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Posts Tagged ‘research’

skeletonThe Anatomage Table is the most technologically advanced anatomy visualization system for anatomy education and is being adopted by many of the world’s leading medical schools and institutions. Jack Choi lectures on the development of the table and some of the remarkable features it displays. St Mary’s Hospital in London has become the first hospital in Europe to purchase a digital anatomy table. It is changing the way surgeons teach anatomy, and even how they plan real operations.

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indexThis week’s Times Higher Education takes a sideways glance at PhD supervision. How did the experiences of five postgraduates shape the way they later supervised the next generation? Included is a ready reckoner – How to help, or hinder – from an experienced supervisor highlighting the do’s and don’ts of mentoring.

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bikram-poseWhile all are agreed that physical activity and exercise are beneficial for health there is less consensus surrounding the length and duration this activity should take. The science journalist Catherine de Lange casts a critical eye over the pros and cons of some recent developments in this field. Whether it is the relatively leisurely jog or the more intense Tabata workouts, the mysteries of spinning classes or the enigma of Bikram Yoga, de Lange consults the various sports scientists to help throw some light on the heat generated.

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journal rateJournal Rate is a searchable database of thousands of academic journals helping researchers in all fields find the appropriate journal to submit their research to. Academics can search by keyword or scope and refine their search by impact factor to help direct them to the leading journals in their respective fields. Additionally, researchers are encouraged to rate and review their experiences with each journal they have submitted to. By leaving feedback on aspects such as ease of submission process, the cost to publish, and the quality of peer reviews, other academics will be better equipped to make informed decisions regarding where they choose to publish.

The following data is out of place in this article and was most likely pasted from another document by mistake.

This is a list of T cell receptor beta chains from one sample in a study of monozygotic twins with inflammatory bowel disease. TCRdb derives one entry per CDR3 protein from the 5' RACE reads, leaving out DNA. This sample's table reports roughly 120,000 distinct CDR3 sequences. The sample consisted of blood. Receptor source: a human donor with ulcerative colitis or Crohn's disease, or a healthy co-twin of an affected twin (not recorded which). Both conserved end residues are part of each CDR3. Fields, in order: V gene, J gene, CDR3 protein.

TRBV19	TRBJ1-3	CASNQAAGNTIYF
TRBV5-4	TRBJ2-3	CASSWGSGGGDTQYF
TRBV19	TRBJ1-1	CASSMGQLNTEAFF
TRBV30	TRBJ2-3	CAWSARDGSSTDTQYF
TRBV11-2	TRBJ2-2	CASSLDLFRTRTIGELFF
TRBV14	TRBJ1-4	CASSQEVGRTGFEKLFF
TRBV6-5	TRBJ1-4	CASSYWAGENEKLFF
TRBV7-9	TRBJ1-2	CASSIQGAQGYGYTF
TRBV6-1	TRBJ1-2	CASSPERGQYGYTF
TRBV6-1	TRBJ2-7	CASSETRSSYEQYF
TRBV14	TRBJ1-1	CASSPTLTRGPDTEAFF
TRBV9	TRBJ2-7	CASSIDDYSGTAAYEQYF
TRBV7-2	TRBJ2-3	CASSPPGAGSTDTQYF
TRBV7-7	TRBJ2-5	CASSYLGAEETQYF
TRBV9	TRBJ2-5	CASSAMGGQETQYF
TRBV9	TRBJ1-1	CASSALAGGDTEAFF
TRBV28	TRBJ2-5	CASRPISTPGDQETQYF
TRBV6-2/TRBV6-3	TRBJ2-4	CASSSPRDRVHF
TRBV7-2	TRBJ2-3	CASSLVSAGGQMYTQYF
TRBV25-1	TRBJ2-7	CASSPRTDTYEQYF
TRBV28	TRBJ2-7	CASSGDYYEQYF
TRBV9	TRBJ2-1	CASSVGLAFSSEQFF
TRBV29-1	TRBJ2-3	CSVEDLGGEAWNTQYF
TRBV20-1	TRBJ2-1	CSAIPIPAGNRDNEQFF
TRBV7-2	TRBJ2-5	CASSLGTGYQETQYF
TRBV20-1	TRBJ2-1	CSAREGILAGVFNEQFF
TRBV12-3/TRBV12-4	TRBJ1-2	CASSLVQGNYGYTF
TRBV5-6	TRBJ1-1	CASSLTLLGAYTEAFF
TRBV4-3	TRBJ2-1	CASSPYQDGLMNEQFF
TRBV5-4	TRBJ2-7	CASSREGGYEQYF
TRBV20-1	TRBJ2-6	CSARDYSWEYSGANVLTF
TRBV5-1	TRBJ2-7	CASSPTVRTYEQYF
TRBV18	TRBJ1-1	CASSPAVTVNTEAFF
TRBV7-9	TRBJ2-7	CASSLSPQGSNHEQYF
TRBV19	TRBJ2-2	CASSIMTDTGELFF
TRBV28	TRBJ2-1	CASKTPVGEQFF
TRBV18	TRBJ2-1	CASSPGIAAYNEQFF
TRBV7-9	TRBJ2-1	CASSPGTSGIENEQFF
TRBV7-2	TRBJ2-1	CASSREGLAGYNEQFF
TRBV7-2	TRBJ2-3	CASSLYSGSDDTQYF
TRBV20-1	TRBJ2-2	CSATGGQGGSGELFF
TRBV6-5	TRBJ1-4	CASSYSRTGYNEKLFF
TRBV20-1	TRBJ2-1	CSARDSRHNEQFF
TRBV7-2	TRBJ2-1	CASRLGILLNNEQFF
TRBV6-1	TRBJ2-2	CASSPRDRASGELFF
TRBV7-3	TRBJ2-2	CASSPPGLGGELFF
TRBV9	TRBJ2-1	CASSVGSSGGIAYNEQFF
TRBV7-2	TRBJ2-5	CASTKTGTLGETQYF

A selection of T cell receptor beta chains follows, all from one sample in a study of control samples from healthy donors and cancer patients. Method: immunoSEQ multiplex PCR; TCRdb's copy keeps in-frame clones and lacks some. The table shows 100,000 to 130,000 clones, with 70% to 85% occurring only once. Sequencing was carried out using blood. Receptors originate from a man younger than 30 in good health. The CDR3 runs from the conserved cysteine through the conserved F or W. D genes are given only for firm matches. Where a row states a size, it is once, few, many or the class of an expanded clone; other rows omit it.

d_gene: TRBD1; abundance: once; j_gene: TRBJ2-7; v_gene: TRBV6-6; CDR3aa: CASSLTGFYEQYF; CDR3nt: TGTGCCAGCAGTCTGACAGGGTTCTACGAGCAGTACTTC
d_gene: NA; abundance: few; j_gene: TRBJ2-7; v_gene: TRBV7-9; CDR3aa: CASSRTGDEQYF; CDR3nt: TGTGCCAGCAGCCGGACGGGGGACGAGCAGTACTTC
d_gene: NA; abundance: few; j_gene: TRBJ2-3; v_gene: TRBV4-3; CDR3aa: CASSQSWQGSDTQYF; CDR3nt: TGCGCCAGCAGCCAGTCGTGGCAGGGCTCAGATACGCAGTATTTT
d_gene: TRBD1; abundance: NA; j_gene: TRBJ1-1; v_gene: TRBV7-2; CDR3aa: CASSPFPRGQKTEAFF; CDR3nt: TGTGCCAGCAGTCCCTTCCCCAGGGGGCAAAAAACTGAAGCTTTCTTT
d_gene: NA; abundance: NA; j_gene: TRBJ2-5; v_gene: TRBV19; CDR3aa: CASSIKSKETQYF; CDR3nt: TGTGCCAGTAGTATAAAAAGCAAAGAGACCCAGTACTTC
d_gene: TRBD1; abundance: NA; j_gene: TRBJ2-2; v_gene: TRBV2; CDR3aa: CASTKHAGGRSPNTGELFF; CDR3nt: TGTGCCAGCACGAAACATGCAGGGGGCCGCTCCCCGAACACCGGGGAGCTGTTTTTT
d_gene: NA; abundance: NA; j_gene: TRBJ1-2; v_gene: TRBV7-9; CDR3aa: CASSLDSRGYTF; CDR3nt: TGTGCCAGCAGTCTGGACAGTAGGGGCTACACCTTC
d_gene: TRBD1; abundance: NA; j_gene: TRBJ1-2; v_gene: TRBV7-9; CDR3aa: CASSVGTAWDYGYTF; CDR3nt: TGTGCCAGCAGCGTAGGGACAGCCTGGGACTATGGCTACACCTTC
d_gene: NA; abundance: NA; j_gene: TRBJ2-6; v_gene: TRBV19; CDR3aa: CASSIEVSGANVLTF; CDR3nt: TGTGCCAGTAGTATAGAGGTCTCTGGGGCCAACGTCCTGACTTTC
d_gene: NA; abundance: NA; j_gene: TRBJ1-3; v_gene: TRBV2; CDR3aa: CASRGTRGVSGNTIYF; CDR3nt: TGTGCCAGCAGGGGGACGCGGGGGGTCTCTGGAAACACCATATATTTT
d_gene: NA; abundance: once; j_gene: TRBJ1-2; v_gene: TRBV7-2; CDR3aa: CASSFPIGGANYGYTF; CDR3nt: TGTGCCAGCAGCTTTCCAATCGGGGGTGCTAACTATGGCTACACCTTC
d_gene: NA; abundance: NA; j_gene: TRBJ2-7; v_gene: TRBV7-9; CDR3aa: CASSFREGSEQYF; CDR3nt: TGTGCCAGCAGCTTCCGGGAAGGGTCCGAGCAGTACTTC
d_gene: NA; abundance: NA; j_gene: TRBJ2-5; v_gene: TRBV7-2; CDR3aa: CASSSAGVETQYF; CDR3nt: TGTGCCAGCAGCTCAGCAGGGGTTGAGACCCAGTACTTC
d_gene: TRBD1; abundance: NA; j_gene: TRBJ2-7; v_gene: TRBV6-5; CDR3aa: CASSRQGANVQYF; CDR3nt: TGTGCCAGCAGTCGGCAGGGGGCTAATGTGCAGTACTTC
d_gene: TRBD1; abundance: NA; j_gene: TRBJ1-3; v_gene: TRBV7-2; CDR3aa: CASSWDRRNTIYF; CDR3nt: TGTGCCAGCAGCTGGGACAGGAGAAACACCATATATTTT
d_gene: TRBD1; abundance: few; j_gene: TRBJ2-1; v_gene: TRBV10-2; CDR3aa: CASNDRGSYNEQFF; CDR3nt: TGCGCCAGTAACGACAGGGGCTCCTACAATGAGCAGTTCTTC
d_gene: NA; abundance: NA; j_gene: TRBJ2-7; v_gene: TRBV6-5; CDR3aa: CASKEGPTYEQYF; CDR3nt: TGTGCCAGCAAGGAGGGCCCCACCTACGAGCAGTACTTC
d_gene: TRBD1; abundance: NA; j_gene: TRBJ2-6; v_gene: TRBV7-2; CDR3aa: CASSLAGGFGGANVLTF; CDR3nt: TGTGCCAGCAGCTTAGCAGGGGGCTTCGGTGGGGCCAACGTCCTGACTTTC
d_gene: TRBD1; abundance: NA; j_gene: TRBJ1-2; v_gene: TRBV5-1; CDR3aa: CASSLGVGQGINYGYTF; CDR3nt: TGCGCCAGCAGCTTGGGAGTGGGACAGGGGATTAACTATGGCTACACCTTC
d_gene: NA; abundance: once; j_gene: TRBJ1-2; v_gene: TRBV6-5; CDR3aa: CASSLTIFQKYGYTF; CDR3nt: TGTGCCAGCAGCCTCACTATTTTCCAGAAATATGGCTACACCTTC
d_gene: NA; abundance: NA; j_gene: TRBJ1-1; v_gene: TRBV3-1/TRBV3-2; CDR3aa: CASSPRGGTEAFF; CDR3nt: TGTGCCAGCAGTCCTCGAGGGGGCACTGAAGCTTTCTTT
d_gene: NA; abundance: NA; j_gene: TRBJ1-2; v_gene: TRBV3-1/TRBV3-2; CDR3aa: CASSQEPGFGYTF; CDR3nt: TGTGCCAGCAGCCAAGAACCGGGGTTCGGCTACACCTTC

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GlasgowGlasgow City of Science is a partnership of over 50 organisations including Glasgow City Council, Glasgow Life, universities, Glasgow School of Art, colleges, research pools and local industry. Their mission, “To inspire the curious, stimulate the creative, empower the wise and connect those with passion”, determines that their site has something for everyone with an interest in any aspect of science. Whether you want to keep up to date with current developments, or sign up for one of their Science Walks, the site has something for you.

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mouthIt would appear that there is more than meets the eye in a winning smile. Dentists have found “striking” levels of bad teeth in athletes competing at the London 2012 Olympic Games. A fifth of athletes surveyed said their oral health actually damaged their training and performance. One in three said their oral health affected their quality of life and one in five said it affected training or athletic performance.
The report concluded that the oral health of athletes attending the dental clinic of the London 2012 Games was poor with a resulting substantial negative impact on well-being, training and performance. As oral health is an important element of overall health and well-being, health promotion and disease prevention interventions are urgently required to optimise athletic performance.

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Research as art?

Some stunning entries from the 2013 Research as Art competition organised by the Swansea University Research Forum. Entrants are invited to submit a visual representation of their research…with some very interesting results. This Guardian article presents some of this year’s best entries.

Ben Woods 2012 competition entry

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